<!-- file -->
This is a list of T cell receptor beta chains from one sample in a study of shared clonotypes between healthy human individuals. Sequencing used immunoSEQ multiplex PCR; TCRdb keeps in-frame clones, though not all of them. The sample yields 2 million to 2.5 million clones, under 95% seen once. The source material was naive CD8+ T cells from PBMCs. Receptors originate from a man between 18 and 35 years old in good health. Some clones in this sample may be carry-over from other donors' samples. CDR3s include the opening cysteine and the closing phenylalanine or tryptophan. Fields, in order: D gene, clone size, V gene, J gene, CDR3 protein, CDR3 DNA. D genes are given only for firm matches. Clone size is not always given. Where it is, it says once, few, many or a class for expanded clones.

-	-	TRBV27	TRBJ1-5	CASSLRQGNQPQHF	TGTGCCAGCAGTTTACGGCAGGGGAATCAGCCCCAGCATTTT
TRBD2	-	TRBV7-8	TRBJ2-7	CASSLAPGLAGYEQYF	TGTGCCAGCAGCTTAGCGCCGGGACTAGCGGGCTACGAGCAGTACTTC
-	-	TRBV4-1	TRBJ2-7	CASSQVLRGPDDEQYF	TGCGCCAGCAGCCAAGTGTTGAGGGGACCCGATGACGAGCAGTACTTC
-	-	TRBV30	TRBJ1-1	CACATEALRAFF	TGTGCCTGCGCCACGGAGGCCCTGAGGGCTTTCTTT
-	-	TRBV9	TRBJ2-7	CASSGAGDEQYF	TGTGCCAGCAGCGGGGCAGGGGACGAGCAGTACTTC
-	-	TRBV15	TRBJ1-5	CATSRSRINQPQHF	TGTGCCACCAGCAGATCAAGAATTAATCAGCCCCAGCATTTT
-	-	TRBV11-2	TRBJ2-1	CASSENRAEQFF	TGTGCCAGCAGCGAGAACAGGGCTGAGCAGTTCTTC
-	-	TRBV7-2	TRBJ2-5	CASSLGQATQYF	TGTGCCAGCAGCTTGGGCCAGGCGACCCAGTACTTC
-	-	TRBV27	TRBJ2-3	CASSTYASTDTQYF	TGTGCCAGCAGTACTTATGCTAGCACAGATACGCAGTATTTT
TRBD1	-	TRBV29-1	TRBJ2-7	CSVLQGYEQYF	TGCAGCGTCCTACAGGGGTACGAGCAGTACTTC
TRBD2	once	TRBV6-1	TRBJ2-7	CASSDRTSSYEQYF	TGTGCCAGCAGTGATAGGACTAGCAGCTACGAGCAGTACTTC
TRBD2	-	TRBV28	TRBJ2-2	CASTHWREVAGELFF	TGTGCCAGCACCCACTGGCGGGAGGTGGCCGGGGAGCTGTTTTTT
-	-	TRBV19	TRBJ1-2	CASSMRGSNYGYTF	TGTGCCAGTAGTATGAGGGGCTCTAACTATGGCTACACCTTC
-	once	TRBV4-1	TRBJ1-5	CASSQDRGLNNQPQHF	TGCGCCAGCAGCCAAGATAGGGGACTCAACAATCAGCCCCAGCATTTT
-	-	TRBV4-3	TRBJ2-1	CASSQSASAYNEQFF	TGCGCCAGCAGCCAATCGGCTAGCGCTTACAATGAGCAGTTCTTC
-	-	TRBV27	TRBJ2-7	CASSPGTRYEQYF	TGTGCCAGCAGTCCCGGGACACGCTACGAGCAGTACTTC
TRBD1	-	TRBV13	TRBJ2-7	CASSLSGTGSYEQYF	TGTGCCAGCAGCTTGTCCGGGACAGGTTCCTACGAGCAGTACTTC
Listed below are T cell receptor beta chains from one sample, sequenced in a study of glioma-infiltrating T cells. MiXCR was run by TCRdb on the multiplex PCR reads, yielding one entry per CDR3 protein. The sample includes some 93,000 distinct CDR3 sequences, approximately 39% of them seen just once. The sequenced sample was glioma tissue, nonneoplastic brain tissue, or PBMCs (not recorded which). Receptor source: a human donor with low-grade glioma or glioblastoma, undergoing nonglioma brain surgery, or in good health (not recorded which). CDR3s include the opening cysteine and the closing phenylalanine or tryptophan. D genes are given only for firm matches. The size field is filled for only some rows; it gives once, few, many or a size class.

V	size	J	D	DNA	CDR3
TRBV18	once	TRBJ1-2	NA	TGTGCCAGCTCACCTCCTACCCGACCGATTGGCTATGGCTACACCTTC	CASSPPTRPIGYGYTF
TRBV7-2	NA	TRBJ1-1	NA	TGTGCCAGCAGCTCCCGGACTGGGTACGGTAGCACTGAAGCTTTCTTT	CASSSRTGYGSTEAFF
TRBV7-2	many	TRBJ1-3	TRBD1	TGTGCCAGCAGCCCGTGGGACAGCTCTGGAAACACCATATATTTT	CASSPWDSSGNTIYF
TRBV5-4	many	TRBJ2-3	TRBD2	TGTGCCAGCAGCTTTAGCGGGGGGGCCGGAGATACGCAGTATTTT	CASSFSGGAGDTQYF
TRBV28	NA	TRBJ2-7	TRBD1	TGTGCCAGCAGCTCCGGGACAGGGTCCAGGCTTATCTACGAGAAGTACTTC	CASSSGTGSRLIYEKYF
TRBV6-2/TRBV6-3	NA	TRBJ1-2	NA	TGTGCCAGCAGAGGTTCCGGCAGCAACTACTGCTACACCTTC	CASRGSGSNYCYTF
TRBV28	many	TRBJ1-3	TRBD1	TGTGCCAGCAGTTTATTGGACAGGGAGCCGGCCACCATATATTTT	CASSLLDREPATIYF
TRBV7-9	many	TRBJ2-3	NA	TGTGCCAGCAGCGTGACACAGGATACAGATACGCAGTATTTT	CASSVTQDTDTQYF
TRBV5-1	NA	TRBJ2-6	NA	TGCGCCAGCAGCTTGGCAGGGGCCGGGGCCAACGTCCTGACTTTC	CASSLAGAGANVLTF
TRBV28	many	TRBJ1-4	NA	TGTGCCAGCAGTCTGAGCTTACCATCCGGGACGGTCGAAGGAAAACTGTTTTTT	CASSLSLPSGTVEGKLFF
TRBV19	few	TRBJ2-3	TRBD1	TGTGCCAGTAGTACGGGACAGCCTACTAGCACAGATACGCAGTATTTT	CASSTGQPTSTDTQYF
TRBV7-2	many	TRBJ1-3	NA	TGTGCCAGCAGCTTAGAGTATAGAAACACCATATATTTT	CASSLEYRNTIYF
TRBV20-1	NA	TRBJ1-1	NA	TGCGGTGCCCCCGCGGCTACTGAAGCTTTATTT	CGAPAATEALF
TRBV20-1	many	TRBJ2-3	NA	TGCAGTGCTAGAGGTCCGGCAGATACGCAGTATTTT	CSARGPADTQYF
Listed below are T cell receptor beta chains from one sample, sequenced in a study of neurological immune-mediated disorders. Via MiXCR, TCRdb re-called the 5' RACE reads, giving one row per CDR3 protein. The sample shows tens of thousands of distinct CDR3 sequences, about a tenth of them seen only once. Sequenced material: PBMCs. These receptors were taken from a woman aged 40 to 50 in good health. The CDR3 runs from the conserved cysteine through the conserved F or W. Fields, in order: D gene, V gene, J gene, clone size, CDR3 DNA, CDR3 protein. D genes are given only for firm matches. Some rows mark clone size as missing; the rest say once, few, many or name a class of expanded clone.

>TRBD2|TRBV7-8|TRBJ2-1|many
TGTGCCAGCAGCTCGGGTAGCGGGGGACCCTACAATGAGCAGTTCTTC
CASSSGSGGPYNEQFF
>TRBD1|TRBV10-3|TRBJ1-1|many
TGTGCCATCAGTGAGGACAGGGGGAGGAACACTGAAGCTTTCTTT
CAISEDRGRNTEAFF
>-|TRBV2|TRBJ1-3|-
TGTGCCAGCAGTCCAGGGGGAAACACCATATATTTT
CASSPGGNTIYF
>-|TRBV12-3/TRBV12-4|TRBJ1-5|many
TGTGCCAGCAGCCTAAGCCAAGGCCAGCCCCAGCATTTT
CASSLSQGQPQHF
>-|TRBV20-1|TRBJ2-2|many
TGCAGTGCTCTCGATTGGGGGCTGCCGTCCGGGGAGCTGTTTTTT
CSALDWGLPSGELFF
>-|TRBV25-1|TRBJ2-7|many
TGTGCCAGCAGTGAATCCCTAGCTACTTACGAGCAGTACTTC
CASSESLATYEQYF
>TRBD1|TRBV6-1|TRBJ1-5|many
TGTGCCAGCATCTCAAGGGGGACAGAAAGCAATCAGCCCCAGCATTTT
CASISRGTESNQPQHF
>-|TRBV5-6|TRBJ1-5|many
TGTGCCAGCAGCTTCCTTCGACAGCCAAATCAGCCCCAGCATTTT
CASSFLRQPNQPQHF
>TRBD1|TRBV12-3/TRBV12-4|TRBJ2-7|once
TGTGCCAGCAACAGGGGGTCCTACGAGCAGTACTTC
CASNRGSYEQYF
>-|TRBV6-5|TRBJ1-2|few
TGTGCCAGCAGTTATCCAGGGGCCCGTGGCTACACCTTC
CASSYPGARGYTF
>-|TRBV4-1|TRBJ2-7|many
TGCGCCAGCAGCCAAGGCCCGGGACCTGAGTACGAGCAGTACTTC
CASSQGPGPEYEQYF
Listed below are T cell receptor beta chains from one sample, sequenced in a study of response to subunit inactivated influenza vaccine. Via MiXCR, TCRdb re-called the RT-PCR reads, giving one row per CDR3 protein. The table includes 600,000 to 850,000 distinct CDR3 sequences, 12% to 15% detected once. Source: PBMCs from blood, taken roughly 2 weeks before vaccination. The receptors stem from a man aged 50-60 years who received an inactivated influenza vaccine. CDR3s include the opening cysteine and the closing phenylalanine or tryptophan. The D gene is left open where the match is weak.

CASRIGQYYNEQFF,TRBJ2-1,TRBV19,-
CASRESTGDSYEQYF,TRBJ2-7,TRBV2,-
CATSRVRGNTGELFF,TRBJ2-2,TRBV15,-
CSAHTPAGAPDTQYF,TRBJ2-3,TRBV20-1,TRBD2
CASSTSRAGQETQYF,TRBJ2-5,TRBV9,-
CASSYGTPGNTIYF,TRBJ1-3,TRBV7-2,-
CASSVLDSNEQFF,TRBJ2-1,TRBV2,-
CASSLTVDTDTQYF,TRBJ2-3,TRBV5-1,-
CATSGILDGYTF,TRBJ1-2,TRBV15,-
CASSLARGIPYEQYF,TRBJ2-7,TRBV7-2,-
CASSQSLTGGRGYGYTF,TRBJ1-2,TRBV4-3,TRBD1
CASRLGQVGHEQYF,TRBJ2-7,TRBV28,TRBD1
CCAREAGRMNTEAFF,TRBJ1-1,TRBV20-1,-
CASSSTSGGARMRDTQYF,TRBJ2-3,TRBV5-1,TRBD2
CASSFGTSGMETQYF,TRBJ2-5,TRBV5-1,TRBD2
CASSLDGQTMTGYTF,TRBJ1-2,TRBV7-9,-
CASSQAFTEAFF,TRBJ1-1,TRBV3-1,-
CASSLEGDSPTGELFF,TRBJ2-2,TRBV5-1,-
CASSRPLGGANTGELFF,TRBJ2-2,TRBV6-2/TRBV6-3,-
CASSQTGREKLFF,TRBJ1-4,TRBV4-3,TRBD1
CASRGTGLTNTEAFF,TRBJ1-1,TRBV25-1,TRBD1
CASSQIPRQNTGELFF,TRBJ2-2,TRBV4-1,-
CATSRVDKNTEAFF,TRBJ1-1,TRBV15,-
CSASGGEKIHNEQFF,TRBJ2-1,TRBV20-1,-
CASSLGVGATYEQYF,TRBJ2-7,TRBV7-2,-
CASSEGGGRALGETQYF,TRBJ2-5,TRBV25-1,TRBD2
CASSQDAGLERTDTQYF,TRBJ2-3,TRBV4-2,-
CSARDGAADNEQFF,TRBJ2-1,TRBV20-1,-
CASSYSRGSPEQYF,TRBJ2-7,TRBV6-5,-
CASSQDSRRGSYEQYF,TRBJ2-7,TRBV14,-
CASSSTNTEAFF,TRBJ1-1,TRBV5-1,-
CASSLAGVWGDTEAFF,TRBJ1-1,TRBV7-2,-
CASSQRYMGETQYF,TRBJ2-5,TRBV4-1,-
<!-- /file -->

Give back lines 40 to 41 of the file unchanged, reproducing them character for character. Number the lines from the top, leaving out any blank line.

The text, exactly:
TGTGCCATCAGTGAGGACAGGGGGAGGAACACTGAAGCTTTCTTT
CAISEDRGRNTEAFF